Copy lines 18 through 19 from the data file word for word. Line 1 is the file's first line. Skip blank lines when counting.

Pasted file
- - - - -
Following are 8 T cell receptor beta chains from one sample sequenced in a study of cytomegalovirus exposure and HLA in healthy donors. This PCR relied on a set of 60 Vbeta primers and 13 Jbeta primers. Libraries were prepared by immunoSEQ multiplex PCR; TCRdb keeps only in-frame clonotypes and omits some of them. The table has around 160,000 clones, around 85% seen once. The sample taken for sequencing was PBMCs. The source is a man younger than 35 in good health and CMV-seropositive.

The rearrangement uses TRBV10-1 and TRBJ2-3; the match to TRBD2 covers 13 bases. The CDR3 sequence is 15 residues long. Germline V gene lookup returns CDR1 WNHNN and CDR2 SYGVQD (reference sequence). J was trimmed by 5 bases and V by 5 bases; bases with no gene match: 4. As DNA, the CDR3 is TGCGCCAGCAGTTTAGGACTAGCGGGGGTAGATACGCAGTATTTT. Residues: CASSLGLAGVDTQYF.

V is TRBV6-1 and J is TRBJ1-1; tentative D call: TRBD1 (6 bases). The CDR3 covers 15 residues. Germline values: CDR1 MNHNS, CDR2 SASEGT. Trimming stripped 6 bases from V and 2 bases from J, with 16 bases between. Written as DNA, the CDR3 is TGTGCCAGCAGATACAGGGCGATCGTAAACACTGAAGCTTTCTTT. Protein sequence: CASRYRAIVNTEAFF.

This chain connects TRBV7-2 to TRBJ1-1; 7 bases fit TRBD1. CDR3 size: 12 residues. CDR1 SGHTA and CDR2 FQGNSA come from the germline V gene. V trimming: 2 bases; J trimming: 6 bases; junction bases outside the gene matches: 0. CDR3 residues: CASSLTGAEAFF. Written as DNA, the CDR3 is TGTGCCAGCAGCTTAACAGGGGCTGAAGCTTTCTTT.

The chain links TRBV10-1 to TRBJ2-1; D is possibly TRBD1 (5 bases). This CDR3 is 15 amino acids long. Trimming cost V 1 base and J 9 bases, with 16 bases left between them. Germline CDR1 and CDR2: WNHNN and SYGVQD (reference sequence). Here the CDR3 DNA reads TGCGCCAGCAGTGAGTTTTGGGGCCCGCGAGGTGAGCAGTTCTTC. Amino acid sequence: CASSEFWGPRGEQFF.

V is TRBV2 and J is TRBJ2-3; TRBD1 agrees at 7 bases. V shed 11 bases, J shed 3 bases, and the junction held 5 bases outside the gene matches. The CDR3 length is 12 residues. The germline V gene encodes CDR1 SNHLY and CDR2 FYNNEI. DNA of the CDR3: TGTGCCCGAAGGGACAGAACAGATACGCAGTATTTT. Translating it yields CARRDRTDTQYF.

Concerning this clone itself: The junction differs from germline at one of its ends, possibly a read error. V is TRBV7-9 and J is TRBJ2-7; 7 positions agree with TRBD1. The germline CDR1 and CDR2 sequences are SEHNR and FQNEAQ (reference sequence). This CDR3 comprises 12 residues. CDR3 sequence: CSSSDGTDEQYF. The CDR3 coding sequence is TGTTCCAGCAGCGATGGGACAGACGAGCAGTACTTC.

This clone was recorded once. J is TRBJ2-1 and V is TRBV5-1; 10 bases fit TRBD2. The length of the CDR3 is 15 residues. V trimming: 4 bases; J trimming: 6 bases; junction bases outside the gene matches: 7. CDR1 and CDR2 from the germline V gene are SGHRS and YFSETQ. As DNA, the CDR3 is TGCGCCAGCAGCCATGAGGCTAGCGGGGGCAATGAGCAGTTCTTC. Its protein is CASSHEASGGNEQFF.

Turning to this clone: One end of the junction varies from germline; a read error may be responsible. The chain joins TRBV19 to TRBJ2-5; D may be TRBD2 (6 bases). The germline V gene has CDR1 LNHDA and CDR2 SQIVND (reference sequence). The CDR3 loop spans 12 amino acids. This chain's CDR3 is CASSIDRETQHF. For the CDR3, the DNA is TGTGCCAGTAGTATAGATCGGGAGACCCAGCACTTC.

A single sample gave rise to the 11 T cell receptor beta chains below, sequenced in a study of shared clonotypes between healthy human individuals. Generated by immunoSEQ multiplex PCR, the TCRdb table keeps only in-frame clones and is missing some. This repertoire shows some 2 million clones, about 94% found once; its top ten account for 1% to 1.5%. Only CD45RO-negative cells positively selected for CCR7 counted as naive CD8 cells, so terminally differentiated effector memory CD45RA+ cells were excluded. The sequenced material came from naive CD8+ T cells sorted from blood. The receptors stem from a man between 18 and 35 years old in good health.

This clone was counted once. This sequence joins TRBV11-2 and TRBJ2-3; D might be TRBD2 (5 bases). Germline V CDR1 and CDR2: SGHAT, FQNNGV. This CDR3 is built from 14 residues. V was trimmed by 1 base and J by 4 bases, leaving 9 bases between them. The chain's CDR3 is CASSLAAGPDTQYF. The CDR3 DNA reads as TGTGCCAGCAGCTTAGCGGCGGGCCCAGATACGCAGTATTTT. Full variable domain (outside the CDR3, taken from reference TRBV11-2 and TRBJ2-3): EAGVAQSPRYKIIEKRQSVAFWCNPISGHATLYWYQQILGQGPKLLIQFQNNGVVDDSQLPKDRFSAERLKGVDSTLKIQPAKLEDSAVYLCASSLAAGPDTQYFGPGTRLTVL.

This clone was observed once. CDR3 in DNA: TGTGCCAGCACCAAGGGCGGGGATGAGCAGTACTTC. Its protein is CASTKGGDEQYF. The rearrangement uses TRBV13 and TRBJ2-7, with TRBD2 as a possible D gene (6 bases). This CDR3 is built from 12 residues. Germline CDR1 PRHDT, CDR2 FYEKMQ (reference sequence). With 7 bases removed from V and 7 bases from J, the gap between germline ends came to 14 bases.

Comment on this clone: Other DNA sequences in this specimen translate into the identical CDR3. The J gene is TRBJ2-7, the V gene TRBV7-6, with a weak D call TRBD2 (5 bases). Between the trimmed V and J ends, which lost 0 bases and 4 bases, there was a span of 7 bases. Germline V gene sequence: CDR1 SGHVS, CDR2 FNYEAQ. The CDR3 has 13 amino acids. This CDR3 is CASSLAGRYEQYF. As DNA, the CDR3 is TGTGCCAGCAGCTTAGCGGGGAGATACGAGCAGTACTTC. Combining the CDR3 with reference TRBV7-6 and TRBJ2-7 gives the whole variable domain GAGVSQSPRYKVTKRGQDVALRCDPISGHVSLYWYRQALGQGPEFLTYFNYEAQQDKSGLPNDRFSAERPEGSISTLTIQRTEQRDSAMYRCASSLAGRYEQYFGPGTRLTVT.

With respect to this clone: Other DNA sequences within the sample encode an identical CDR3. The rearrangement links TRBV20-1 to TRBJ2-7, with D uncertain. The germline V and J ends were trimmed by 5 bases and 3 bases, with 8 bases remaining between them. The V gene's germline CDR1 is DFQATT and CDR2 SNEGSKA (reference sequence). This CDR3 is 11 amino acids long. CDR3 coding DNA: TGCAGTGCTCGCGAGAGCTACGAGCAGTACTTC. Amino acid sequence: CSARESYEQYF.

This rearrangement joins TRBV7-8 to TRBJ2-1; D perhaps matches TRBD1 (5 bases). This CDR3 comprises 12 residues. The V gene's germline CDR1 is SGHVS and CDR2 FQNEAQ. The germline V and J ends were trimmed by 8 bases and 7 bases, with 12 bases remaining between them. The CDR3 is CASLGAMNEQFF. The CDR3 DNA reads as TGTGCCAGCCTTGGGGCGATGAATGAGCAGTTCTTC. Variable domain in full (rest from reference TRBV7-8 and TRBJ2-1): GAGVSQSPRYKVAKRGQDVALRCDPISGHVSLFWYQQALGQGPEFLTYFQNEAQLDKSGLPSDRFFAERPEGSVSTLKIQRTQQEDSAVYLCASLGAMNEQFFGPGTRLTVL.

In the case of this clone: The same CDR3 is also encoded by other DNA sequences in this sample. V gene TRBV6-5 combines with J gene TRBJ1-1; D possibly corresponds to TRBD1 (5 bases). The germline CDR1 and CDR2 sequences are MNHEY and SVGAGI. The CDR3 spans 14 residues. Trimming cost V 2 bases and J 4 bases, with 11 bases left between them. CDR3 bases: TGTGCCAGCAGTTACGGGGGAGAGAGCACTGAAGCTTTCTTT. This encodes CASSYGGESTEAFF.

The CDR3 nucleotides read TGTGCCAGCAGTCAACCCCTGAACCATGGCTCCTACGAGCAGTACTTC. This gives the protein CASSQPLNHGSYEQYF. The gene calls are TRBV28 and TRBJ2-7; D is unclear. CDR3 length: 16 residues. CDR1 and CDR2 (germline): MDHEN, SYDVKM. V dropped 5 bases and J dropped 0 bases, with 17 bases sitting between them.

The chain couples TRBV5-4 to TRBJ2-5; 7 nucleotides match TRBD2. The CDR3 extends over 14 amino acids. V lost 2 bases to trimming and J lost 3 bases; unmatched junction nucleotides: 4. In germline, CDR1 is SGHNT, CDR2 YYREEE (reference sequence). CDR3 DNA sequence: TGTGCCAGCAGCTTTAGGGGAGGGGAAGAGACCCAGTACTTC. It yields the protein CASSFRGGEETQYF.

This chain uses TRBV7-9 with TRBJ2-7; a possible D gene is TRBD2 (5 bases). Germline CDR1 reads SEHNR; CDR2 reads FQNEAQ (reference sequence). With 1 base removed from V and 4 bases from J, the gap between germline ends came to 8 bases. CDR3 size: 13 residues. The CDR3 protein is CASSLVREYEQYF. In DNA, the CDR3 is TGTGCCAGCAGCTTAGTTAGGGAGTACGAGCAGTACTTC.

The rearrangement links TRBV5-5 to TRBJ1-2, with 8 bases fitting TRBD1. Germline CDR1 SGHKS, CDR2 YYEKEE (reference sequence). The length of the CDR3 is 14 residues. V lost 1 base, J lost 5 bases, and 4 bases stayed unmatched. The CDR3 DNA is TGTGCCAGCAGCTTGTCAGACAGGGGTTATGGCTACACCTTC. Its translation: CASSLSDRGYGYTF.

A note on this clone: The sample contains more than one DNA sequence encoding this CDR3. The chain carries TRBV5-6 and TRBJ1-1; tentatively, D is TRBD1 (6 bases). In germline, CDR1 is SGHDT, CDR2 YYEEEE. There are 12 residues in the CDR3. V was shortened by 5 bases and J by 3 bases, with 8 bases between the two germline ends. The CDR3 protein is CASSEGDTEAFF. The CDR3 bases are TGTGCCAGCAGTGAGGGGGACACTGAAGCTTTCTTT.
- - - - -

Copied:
The chain couples TRBV5-4 to TRBJ2-5; 7 nucleotides match TRBD2. The CDR3 extends over 14 amino acids. V lost 2 bases to trimming and J lost 3 bases; unmatched junction nucleotides: 4. In germline, CDR1 is SGHNT, CDR2 YYREEE (reference sequence). CDR3 DNA sequence: TGTGCCAGCAGCTTTAGGGGAGGGGAAGAGACCCAGTACTTC. It yields the protein CASSFRGGEETQYF.

This chain uses TRBV7-9 with TRBJ2-7; a possible D gene is TRBD2 (5 bases). Germline CDR1 reads SEHNR; CDR2 reads FQNEAQ (reference sequence). With 1 base removed from V and 4 bases from J, the gap between germline ends came to 8 bases. CDR3 size: 13 residues. The CDR3 protein is CASSLVREYEQYF. In DNA, the CDR3 is TGTGCCAGCAGCTTAGTTAGGGAGTACGAGCAGTACTTC.